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New cancer “vaccine” technology makes progress

Posted Dec 12 2008 3:39pm

According to a report in Medical News Today, researchers at the University of Copenhagen in Denmark have been developing a  new form of immunotherapeutic “vaccine” technology. If it works in cancer in humans at the levels it has worked in treatment of the flu in mice, its potential is considerable … but that’s always a big “if.”

The so-called “InVacc” technology platform consists of a chain of amino acids attached to a gene of the virus which the “patient” needs to be vaccinated against. This genetic cocktail is then inserted into an incapacitated flu-like virus such as an adenovirus and injected into the body, where it triggers a broader and more aggressive immune response, enabling the immune system to quickly seek out and destroy the disease when it invades.

So far, tests of the immunotherapeutic platform on mice have been extremely promising. The Copenhagen group has been able to provide 100 protection of mice against a variety of different, lethal strains of flu given to the test animals. However, the technology has yet to be investigated in man.

According to Jan Pravsgaard, the lead scientist behind the project, “The platform has proved very effective in our recent tests and could have enormous potential. In principle, vaccines of this type could be used to inoculate against a range of deadly viruses, bacteria and other disease-causing agents and even be used to cure certain cancers once they take hold.”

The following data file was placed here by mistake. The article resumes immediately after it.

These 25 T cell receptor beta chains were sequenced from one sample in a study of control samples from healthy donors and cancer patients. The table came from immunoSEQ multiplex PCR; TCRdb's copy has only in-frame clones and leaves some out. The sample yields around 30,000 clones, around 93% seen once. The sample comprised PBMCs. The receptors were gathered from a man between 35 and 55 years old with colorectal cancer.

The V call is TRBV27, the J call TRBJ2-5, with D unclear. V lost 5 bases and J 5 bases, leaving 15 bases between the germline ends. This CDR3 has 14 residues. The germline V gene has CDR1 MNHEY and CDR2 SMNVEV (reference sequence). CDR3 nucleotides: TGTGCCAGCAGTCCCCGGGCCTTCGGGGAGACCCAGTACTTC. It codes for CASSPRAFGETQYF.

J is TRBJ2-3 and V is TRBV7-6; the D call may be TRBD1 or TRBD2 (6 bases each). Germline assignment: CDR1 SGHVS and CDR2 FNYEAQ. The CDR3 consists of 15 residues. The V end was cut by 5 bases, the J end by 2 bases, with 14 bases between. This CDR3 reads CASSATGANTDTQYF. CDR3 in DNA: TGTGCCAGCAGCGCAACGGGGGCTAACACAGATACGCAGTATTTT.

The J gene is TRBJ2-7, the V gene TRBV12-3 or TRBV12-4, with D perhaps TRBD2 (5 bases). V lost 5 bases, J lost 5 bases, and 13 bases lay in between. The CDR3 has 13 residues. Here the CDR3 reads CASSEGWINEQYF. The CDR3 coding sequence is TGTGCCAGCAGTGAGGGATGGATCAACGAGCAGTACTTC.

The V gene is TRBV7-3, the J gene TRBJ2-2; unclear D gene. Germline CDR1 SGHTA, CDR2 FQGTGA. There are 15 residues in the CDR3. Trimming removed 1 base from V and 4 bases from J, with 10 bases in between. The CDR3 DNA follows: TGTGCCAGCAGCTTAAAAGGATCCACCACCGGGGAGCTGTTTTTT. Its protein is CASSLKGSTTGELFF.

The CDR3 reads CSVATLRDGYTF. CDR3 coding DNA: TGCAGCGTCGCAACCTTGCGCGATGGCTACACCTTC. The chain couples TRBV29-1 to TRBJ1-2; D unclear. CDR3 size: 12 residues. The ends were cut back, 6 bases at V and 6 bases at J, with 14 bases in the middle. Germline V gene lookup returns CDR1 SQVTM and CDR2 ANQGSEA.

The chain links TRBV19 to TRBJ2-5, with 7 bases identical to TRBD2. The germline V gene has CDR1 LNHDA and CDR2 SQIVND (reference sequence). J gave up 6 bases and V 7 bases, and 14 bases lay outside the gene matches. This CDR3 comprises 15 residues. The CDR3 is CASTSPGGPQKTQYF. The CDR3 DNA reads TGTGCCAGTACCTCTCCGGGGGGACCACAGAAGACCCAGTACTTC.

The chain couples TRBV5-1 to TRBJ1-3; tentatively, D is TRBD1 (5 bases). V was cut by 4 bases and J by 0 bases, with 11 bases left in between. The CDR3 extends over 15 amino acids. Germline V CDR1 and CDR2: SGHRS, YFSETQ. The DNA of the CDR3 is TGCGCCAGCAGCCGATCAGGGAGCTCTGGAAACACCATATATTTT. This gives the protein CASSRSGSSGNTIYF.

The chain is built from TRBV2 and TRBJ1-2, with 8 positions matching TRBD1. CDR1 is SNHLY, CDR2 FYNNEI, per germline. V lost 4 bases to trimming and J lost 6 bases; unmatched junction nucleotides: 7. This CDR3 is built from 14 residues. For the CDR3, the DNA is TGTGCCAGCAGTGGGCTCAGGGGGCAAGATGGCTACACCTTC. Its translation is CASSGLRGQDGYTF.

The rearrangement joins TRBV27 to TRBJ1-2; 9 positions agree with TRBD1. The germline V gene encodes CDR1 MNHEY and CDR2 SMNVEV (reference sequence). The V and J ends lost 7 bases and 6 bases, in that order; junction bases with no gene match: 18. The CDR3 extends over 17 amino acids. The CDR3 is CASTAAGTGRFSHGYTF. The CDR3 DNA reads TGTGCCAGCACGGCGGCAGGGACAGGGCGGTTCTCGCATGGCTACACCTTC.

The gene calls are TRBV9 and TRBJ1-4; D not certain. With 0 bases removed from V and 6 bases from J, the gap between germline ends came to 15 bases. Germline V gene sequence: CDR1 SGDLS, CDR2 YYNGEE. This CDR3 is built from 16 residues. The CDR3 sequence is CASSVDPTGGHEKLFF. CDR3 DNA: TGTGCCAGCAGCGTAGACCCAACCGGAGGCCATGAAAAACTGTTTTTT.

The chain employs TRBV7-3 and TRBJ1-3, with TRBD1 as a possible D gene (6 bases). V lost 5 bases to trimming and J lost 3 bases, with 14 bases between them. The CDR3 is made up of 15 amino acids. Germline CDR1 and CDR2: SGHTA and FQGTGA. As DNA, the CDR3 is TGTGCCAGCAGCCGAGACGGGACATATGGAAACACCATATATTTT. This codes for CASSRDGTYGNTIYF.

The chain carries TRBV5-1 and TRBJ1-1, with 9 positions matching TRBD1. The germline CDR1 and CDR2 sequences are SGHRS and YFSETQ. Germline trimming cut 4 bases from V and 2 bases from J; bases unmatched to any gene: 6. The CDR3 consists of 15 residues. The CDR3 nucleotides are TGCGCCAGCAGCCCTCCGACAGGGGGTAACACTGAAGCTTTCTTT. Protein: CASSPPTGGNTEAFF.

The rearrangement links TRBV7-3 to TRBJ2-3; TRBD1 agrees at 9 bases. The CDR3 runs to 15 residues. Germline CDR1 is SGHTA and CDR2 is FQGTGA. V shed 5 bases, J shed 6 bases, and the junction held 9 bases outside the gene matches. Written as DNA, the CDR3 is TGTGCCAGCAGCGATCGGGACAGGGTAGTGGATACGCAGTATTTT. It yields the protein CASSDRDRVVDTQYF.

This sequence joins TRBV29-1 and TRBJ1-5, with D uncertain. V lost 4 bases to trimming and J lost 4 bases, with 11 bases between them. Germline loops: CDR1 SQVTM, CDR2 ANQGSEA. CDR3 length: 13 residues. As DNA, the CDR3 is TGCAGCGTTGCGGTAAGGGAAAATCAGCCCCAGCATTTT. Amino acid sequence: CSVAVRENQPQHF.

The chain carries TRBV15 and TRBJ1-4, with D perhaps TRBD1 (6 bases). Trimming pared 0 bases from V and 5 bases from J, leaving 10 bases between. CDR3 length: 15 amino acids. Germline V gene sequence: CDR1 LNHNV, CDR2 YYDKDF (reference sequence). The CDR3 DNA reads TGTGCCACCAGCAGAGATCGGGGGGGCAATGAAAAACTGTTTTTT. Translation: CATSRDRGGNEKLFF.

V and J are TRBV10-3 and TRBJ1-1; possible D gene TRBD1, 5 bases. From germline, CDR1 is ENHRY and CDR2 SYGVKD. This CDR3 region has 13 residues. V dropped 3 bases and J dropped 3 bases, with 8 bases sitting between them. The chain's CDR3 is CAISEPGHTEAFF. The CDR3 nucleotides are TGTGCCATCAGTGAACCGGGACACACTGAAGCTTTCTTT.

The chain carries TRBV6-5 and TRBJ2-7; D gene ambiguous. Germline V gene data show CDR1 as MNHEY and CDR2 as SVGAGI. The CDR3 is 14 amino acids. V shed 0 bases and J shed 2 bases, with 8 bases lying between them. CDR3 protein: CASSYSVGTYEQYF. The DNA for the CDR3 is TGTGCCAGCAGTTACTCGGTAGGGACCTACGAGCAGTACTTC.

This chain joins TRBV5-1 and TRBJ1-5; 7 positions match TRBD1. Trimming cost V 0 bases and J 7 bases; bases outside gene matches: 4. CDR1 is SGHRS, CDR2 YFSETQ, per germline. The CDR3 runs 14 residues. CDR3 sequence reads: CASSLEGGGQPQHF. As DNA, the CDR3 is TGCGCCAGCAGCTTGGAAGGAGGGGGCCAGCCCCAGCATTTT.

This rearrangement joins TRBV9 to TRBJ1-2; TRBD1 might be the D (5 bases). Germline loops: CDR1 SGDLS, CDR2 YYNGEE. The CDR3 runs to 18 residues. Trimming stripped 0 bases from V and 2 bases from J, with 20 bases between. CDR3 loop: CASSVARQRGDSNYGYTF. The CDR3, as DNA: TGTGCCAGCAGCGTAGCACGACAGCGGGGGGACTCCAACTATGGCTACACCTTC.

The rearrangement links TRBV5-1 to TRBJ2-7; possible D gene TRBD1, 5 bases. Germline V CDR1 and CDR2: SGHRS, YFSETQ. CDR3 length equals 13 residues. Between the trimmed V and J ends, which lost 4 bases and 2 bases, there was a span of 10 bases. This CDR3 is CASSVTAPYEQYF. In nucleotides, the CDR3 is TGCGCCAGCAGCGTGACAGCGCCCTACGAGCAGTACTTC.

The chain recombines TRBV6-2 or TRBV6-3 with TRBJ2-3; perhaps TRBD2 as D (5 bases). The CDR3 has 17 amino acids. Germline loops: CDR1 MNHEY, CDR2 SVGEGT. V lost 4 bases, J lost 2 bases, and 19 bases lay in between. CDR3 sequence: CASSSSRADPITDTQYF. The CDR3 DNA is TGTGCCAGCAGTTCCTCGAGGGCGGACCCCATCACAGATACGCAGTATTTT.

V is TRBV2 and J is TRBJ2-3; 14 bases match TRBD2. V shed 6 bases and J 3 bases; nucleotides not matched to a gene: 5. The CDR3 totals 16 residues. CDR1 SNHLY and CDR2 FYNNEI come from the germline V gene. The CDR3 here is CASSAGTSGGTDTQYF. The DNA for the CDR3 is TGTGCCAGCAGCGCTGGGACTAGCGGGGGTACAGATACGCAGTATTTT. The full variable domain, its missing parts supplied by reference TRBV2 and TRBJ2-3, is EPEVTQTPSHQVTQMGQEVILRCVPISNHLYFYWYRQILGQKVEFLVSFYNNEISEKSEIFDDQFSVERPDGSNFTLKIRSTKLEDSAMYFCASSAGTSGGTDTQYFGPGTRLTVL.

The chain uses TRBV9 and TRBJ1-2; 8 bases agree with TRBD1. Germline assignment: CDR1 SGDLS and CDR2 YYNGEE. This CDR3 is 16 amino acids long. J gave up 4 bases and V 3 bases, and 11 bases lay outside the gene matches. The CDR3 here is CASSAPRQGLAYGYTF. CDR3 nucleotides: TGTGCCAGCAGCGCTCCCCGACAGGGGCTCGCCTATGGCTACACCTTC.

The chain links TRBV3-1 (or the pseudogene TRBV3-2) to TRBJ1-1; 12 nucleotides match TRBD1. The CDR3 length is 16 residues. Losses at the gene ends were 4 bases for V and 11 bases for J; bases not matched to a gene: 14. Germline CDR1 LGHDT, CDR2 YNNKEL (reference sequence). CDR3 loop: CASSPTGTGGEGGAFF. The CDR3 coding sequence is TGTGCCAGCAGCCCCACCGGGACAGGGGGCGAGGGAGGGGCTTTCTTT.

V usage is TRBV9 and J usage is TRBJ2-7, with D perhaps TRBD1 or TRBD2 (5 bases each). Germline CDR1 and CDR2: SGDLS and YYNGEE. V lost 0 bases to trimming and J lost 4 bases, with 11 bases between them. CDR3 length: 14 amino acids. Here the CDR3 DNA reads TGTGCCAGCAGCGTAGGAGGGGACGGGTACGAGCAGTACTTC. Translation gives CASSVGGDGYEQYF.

Filed under: Uncategorized

According to a report in Medical News Today, researchers at the University of Copenhagen in Denmark have been developing a  new form of immunotherapeutic “vaccine” technology. If it works in cancer in humans at the levels it has worked in treatment of the flu in mice, its potential is considerable … but that’s always a big “if.”

The so-called “InVacc” technology platform consists of a chain of amino acids attached to a gene of the virus which the “patient” needs to be vaccinated against. This genetic cocktail is then inserted into an incapacitated flu-like virus such as an adenovirus and injected into the body, where it triggers a broader and more aggressive immune response, enabling the immune system to quickly seek out and destroy the disease when it invades.

So far, tests of the immunotherapeutic platform on mice have been extremely promising. The Copenhagen group has been able to provide 100 protection of mice against a variety of different, lethal strains of flu given to the test animals. However, the technology has yet to be investigated in man.

According to Jan Pravsgaard, the lead scientist behind the project, “The platform has proved very effective in our recent tests and could have enormous potential. In principle, vaccines of this type could be used to inoculate against a range of deadly viruses, bacteria and other disease-causing agents and even be used to cure certain cancers once they take hold.”

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